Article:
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10.7: The ADDIE Model

  • Page ID
    47068
  • Learning Outcomes

    • Describe the ADDIE Model of instructional design

    ADDIE is the classic model of instructional design that is used for developing educational and training programs and instructional materials. ADDIE stands for Analysis, Design, Development, Implementation and Evaluation, the five steps in the design process, detailed below:[1]

    A diagram shows the five steps in the instructional design process for the ADDIE model: Analysis leads to Design, Design leads to Development, Development leads to Implementation, Implementation leads to Evaluation, Evaluation leads back to Analysis, and the cycle continues

    Analysis: Identify the performance gap

    The analysis phase involves identifying and clarifying the instructional problem or, from a training standpoint, identifying the performance gap and desired outcomes. This phase includes identifying participant characteristics (for example, current knowledge and skills, level of experience, language proficiency and motivation), learning resources and budget and time constraints, defining the learning environment and establishing instructional goals and objectives.

    Design: Identify the learning objectives

    The design phase involves subject matter design broadly, including defining specific learning objectives and instructional strategies, structuring content and assessments. The design should reflect a logical flow. Assessments should provide feedback on the learner’s progress in achieving the learning objectives.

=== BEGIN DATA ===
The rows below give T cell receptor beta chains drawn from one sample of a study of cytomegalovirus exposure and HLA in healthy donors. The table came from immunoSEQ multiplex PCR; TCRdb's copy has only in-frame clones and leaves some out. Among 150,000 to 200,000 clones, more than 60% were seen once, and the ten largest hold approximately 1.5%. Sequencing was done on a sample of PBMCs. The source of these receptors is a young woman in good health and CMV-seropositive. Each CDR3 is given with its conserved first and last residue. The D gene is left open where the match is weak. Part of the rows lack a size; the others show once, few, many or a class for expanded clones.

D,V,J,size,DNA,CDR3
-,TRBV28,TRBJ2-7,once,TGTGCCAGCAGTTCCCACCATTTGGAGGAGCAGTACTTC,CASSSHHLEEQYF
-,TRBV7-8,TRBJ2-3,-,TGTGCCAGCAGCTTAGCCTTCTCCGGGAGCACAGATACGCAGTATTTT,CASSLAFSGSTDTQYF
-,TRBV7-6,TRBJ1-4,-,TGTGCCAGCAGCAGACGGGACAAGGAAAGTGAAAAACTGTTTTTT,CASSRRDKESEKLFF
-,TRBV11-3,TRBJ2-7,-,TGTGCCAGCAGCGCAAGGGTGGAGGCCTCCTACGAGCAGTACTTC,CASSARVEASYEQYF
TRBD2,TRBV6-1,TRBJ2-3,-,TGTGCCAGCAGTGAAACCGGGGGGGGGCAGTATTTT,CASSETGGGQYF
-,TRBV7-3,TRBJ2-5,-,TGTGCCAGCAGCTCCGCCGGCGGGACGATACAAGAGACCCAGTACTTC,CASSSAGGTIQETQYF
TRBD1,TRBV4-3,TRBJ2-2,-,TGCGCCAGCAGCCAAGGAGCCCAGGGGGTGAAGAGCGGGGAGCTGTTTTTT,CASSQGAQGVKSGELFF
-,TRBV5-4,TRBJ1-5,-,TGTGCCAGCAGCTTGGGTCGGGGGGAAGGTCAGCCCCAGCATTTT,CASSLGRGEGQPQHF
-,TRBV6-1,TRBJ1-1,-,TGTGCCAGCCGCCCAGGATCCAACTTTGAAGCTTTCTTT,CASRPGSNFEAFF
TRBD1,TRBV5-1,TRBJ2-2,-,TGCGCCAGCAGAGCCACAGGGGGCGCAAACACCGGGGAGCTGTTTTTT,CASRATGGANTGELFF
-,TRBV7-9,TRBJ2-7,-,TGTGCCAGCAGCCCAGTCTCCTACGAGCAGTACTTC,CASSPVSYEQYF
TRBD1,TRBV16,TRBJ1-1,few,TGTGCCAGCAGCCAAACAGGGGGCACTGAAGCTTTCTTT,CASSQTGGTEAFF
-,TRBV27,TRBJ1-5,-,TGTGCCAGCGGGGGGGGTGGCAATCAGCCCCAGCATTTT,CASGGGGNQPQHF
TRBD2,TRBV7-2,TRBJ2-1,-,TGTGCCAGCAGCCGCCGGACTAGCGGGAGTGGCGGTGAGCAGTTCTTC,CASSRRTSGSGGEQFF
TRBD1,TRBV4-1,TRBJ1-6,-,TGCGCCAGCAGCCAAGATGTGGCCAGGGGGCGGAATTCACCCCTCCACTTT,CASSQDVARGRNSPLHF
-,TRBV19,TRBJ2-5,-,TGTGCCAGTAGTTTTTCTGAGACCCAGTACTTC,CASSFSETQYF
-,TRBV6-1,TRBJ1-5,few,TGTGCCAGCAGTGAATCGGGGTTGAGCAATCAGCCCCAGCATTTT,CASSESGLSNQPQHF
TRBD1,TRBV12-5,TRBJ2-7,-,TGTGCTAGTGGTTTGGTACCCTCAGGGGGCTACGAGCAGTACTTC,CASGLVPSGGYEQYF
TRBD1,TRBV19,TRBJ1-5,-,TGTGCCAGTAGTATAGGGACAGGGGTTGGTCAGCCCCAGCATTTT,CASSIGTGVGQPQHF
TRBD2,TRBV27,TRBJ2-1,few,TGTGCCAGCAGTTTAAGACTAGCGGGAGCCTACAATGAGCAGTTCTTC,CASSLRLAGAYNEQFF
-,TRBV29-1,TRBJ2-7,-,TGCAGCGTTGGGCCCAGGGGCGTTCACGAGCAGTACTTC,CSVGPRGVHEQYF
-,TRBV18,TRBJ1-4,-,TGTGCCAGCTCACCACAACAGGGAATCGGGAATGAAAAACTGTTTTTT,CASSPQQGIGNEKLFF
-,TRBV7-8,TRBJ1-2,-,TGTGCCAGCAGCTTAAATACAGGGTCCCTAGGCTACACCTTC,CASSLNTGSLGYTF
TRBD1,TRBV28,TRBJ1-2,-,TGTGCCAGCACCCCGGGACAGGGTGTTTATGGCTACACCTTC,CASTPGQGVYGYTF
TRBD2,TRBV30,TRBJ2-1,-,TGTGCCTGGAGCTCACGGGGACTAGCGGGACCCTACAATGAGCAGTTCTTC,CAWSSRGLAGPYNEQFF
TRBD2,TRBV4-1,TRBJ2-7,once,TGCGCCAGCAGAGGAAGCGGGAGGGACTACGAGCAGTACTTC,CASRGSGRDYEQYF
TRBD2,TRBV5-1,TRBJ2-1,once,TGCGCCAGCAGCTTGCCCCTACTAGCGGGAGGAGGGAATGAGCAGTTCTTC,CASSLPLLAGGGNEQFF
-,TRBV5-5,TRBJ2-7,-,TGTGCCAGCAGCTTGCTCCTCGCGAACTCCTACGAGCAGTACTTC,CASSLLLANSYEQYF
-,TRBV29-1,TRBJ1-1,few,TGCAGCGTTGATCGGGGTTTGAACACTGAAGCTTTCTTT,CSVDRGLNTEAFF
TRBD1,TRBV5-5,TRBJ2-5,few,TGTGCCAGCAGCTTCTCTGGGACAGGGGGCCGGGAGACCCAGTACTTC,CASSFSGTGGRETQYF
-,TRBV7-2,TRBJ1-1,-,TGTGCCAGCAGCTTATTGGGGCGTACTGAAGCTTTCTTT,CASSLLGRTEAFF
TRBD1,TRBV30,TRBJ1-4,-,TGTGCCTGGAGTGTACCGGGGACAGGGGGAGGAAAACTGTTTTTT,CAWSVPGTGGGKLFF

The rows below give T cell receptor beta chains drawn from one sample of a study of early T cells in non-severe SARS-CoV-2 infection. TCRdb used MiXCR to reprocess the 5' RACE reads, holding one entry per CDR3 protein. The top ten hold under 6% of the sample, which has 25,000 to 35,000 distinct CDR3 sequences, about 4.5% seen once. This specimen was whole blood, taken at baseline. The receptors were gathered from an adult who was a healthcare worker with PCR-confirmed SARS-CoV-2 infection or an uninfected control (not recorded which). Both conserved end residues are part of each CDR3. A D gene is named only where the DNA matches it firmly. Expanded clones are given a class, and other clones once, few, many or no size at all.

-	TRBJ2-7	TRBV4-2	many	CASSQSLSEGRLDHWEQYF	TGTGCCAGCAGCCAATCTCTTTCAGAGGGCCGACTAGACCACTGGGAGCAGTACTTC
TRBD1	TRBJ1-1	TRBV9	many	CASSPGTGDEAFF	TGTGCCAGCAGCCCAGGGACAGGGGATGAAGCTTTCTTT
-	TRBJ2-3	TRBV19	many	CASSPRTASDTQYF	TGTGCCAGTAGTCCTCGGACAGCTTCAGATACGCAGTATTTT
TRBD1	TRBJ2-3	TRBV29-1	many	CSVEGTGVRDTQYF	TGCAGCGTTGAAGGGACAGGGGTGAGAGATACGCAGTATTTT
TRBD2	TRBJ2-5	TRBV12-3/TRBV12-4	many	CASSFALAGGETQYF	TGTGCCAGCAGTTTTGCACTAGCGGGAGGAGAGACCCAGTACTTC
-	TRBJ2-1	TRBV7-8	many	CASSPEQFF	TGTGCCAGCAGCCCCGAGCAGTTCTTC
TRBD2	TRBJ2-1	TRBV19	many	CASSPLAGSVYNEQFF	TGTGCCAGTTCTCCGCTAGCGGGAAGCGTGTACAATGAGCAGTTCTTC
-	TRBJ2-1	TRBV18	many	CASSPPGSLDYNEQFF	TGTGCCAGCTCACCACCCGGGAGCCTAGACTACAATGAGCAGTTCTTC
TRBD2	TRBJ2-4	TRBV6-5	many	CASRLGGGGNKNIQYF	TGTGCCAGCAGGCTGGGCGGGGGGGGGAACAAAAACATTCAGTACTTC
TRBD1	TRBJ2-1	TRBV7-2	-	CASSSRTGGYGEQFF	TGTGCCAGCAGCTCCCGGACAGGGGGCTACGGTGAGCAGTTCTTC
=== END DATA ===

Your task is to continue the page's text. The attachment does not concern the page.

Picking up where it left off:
Development: Develop a performance solution

    As the title indicates, the development phase involves creating/curating and assembling the content specified in the design phase. This phase also involves stakeholder review and validation and any required revisions. This phase may involve integration of technology and related testing.

    Implementation: Deliver the performance solution

    Implementation involves development of the training framework, including course curriculum, learning outcomes and the learning space. The process should also include confirming the availability of required materials and associated applications or websites and preparing learners to use any required tools or technology. The final step, of course, is participant engagement.

    Evaluation: Evaluate the results relative to the performance objectives.

    Although evaluation is listed last, in practice it is included in every aspect of the process. That is, the overall design process is meant to be iterative, with elements fine-tuned along the way. Interim evaluations, referred to as formative evaluations, are those that are conducted prior to implementation to confirm that the learning resources meet the specifications established in the design phase. A summative evaluation would be conducted after implementation to determine training effectiveness on three bases: participant satisfaction, participant learning and participant performance.


    1. Branch, R. M. "Instructional Design: The ADDIE approach." Springer. 2009. Accessed July 18, 2019.
    CC licensed content, Original
    • The ADDIE Model. Authored by: Nina Burokas. Provided by: Lumen Learning. License: CC BY: Attribution
    • Image: The ADDIE Model. Provided by: Lumen Learning. License: CC BY: Attribution